Query Rewriting using Previous Queries

These are the steps identified in the newly granted patent that detail the process behind it:

  1. The search engine receives a query from a searcher
  2. The search engine may have received a number of previous queries from the same searcher during the same session
  3. The search engine may create a number of candidate query rewrites, based upon the latest search query and the prior search queries from the same searcher
  4. Those candidate query rewrites are scored based upon determining the quality of the rewrite from an analysis of search results responsive to the candidate query rewrite
  5. A candidate query rewrite is selected based upon a score that satisfies a threshold value
  6. Those search results from the selected candidate query rewrite are shown to the searcher

The patent tells us that there are a number of optional features associated with this approach. I thought it was interesting that the inclusion of entities in previous queries was an interesting aspect of this rewriting approach. The optional steps flesh out the steps listed above.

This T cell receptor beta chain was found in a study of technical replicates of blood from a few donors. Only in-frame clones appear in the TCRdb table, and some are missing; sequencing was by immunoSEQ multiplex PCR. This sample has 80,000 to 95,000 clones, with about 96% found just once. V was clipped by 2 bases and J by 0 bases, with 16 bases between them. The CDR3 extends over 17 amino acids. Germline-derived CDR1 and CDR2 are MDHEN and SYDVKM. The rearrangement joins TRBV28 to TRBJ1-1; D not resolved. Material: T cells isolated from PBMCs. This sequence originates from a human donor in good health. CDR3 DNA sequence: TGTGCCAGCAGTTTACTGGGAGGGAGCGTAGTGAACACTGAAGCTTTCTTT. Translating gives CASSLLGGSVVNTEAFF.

1. Creating the number of candidate query rewrites can mean concatenating the original query with each prior search query
  2. Each prior query has a timestamp, and part of scoring the candidate query rewrites can include weighting that candidate rewrites on how old the prior queries are.
  3. Creating those number of candidate query rewrites can include identifying queries from a collection of queries from a number of users that are similar to the search query.
  4. Scoring candidate query rewrites also includes determining how popular for each candidate query rewrite is, based on a collection of queries from a number of users.
  5. Scoring each of the candidate query rewrites can also include determining whether it includes a referential term of a particular type (likely an entity reference)
  6. A score for a candidate query rewrite is can be increased in response to determining that the candidate query rewrite includes an entity of the particular type.
  7. The scoring each candidate query rewrite also includes determining whether the search query has terms in it that are highly correlated with particular entities.